And on a side note: I have games that won't run in XP but will Windows 98! Compatibility mode doesn't work; different video configurations don't work and the vendor couldn't get them to work! (They didn't expect someone to try, as they were for Win-95!) ;)
          • Slate/Motion Computing/H1

            The problem with the new tablets and non
            healthcare tablets and the reason they still
            use crappy Panasonic or Motion Computing style
            tablets is that its the form factor you need.
            I'd love to see something like the ipad tablet
            in healthcare if they solved two things. 1, it
            does need stylus support. You shouldn't -need-
            or even be required to use a stylus, but it
            does need to be on the device for signatures or
            notetaking. Also, while I hate resistive touch
            screens, at the moment that is the only
            technology for touch that works with gloves.
            To test, put a latex glove on and try to
            control your iphone or ipad. :)
        • I agree Win 7 is fine for tablets

          I agree with your comment
          about Windows 7 being fine
          for tablets. I have a Win 7
          tablet, a Win 7 convertible,
          and have owned Vista, and XP
          tablets / convertibles as
          well. I enjoy, and want
          desktop Windows on a tablet.
          For my needs, the mobile OS
          on a tablet is too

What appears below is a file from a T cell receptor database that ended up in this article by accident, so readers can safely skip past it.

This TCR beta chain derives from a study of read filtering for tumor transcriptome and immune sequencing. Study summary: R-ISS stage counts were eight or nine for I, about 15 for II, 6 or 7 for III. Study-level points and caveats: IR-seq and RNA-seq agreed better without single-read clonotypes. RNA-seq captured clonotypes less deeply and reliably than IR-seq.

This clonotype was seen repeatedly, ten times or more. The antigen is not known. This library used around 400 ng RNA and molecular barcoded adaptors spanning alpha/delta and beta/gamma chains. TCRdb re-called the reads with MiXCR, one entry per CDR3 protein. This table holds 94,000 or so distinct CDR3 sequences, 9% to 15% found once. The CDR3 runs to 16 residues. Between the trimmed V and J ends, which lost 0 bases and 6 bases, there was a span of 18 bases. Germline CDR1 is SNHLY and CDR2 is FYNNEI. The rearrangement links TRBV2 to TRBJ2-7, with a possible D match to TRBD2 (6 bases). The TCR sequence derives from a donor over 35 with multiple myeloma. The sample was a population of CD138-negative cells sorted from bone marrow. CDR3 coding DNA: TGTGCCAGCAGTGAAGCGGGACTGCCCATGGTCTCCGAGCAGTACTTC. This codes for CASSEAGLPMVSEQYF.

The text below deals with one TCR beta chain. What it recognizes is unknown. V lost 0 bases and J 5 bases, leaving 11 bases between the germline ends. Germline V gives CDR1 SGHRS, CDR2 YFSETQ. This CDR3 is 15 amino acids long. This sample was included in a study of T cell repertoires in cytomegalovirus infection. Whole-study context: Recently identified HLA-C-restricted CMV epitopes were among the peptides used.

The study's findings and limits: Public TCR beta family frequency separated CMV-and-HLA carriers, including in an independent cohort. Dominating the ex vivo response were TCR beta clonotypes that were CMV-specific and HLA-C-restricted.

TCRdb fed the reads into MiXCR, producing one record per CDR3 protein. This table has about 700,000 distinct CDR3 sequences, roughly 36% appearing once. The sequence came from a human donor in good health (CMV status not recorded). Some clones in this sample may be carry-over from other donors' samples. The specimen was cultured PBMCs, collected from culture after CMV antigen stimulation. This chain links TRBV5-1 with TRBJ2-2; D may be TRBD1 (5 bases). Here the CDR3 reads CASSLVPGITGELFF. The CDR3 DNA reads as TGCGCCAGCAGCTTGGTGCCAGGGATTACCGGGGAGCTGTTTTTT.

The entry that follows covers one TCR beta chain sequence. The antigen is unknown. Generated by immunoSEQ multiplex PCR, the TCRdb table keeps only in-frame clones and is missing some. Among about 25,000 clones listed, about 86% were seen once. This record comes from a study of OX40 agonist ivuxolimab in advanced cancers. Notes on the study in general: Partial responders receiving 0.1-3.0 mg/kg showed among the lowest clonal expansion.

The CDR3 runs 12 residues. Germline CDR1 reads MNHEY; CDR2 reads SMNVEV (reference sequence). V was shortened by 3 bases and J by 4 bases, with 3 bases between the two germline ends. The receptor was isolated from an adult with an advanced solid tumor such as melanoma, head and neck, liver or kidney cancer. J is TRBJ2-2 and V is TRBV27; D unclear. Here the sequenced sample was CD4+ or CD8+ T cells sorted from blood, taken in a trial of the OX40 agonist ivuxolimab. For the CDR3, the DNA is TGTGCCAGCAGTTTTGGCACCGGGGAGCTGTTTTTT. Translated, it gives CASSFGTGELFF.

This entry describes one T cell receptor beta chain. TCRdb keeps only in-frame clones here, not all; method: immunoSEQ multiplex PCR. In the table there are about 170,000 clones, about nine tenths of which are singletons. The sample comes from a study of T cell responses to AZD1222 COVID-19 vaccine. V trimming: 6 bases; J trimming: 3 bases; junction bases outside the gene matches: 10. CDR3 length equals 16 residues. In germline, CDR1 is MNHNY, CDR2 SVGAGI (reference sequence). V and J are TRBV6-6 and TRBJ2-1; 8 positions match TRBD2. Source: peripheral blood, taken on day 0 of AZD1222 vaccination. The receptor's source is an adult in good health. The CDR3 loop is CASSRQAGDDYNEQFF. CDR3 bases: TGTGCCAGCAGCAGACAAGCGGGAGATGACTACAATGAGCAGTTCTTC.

restricted. (The key in
          that sentence is "my
          needs", I realize all our
          needs are different.) The
          first thing I do with any
          tablet is increase the size
          of the UI elements using the
          standard Windows screen
          option feature to a finger
          friendly size for me. I now
          have a tablet / convertible
          with the same interface as
          my desktop machine, and most
          importantly, can run the
          same desktop apps without
          worrying about file
          conversions etc. The
          convertible manufacturer
          added a UI layer with huge
          icons like you indicated. I
          prefer the standard
          interface with the larger UI
          elements over the custom UI,
          but also realize many would
          prefer the custom UI added
          by the tablet manufacturer.

          With the new Flash beta,
          Flash is fine on both
          machines, and Silverlight
          plays fine as well. I
          realize we all have
          different needs, but for me,
          a desktop class OS is what I
          want on a tablet. If you
          want less, Android tablets,
          or the iPad fit the bill.

          When I increase the size of
          the UI elements, the scroll
          bar is wider, and finger
          friendly. I realize flick /
          kinetic scrolling is trendy
          today, but that gets old for
          me after about two flicks on
          the same page. I prefer
          scroll bar navigation
          because it is quicker, more
          accurate, and more efficient
          than the flick scrolling.
          Using the standard scrollbar
          navigation of a quick tap
          below the scroll thumb, I
          quickly advance one page.
          Before you dismiss my
          comment, try widening your
          scroll bar, and using
          standard scroll bar

          I have a different opinion
          with WinMo. I am a huge
          WinMo fan because before 7,
          WinMo was the mobile OS that
          met my needs best. The
          small close box etc. were